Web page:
How to create a PHP linux daemon (service)

There are many ways to automate scripts and applications running on Linux, you can obviously create a cron task, that can execute from between a minute to once a year if you wanted there are however other ways in which you can have unattended background tasks execute.

Today I will explain how you can create a Linux daemon using ‘Upstart’, this tutorial has been carried out on Ubuntu Server 14.04 and will work with various other distributions too. If you wish to find out more about Upstart check out it’s project website.

To demonstrate it works we will create a small PHP script that will literally append a text file with a timestamp every couple of seconds!

A few benefits of running a PHP script as a daemon as opposed to a cron task are as follows:-

  • You can easily start and stop the execution of these scripts without having to edit the crontab each time (simply issue a single command like ‘stop my-service-name’).
  • You can run tasks more frequently than once per minute (which is currently the crontab’s minimum execution winow)
  • Specify which run-levels your script is to be run on.
  • …plus various others!

It is actually amazingly easy to create a Linux daemon using Upstart, you simply create a daemon configuration script under /etc/init (take not, NOT /etc/init.d as per the older  System-V init scripts)

This is what our service script will look like, its pretty simple, there are many more awesome directives you can use for your service configuration script such as ‘pre-start’ configuration so your service can go and create initial directories or file etc. that it may depend on (check out the Upstart documentation for a full list of configuration directives.)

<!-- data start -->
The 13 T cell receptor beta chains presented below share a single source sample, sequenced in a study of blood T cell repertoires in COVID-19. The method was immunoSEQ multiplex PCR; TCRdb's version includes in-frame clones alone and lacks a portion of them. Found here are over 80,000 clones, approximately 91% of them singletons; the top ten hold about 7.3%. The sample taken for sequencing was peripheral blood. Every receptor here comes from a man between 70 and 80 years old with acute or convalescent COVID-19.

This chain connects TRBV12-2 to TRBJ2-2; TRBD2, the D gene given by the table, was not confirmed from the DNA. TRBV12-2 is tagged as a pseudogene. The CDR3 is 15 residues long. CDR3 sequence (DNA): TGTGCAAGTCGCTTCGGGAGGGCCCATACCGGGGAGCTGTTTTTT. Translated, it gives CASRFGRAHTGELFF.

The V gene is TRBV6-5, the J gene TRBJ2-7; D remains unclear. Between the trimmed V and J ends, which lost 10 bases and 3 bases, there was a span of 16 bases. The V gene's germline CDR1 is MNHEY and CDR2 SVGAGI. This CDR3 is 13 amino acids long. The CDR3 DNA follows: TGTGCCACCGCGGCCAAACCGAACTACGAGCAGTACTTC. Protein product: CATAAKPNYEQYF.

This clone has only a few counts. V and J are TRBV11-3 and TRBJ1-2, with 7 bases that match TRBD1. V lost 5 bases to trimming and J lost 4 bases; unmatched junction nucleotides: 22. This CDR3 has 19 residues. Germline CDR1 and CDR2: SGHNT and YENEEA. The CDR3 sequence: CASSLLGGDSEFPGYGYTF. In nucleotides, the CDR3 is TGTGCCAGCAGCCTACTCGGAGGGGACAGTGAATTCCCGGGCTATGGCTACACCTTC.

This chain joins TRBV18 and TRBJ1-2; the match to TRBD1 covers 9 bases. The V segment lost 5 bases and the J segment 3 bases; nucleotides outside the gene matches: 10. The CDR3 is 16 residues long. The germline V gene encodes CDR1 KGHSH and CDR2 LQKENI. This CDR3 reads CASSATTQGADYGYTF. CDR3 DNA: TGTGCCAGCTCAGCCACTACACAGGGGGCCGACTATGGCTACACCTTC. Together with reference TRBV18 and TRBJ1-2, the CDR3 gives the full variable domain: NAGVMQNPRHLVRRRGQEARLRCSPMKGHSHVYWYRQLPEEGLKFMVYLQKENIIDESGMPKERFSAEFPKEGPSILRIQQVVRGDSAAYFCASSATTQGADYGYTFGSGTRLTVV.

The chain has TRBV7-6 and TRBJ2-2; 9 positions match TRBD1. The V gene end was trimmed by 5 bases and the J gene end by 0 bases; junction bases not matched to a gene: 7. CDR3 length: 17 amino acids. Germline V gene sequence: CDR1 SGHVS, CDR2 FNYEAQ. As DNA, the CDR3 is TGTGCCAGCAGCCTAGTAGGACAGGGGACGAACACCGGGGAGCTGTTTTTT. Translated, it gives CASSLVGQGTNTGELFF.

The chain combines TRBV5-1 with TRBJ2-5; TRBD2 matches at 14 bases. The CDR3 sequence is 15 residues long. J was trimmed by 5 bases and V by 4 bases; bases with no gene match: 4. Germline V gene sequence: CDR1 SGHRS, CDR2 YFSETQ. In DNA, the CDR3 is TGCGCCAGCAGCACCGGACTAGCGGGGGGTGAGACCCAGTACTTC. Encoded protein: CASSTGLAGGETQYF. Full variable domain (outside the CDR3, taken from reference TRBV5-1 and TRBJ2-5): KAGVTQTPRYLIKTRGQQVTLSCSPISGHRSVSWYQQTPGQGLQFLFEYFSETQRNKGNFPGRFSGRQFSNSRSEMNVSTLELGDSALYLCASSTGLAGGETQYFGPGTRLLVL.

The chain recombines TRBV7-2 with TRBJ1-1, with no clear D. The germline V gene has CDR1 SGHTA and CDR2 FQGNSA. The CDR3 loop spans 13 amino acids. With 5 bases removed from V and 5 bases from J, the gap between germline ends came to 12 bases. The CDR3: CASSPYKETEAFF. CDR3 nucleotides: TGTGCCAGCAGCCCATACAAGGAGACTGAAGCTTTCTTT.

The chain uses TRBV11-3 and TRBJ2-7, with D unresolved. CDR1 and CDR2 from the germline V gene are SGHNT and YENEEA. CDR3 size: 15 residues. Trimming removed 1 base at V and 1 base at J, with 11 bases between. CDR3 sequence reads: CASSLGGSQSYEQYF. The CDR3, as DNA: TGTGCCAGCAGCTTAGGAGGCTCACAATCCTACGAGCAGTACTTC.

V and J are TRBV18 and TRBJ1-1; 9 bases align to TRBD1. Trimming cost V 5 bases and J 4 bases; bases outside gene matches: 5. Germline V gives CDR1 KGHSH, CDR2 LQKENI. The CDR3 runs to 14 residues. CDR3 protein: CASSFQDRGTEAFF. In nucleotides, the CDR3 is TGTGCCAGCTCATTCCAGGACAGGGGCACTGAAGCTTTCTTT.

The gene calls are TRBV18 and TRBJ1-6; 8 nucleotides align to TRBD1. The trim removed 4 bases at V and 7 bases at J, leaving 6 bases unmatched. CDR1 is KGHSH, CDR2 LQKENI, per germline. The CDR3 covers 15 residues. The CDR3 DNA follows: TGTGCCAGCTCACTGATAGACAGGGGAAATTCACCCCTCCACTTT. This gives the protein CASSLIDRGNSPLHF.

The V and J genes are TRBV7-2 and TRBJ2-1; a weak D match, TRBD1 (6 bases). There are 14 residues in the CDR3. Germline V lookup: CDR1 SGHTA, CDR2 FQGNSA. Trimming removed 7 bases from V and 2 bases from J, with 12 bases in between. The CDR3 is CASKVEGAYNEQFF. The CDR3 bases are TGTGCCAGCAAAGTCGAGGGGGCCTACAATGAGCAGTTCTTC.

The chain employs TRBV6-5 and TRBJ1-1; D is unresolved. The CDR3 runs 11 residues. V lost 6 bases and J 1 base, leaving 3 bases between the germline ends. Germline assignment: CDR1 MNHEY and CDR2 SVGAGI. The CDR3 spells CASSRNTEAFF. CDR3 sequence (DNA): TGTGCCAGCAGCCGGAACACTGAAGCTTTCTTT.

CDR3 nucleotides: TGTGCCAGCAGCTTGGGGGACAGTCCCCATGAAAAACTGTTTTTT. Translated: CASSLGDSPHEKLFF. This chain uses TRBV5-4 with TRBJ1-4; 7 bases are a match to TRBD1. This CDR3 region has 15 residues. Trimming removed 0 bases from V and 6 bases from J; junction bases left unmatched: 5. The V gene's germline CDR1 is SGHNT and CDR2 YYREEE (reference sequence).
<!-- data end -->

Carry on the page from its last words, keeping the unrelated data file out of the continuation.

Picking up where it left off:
description "Bobbys Test Daemon"
author "Bobby Allen"

start on startup
stop on shutdown

 sudo -u root php -f /usr/share/test_daemon.php
end script

As you can see, we reference our PHP script within the configuration file, this is what will be run by the service, keep in mind that a daemon/service is designed to be ran continuously in the background and will only stop when told to.

You must keep in mind that you must develop your PHP service script to ‘loop’ continuously as by default a PHP script will run once and then exit out, here is a very quick example script of which should be placed on the filesystem somewhere and then referenced accordingly, in my example I’ve just placed it under /usr/share/test_daemon.php

The contents of the PHP script is as follows:-


// The worker will execute every X seconds:
$seconds = 2;

// We work out the micro seconds ready to be used by the 'usleep' function.
$micro = $seconds * 1000000;

 // This is the code you want to loop during the service...
 $myFile = "/home/ballen/daemontest.txt";
 $fh = fopen($myFile, 'a') or die("Can't open file");
 $stringData = "File updated at: " . time(). "\n";
 fwrite($fh, $stringData);

 // Now before we 'cycle' again, we'll sleep for a bit...

You should now be able to start, stop and view the status of your new linux daemon like so:-

status test-daemon
start test-daemon
stop test-daemon

If you start the daemon using the command ‘start test-daemon‘ and give it 10 seconds, then stop it using ‘stop test-daemon‘ you should notice when you read the log file that our daemon is writing to every 2 seconds then it should include 5 lots of timestamps proving that the daemon is working successfully! (obviously it will have more if you’ve already been playing with the start command :))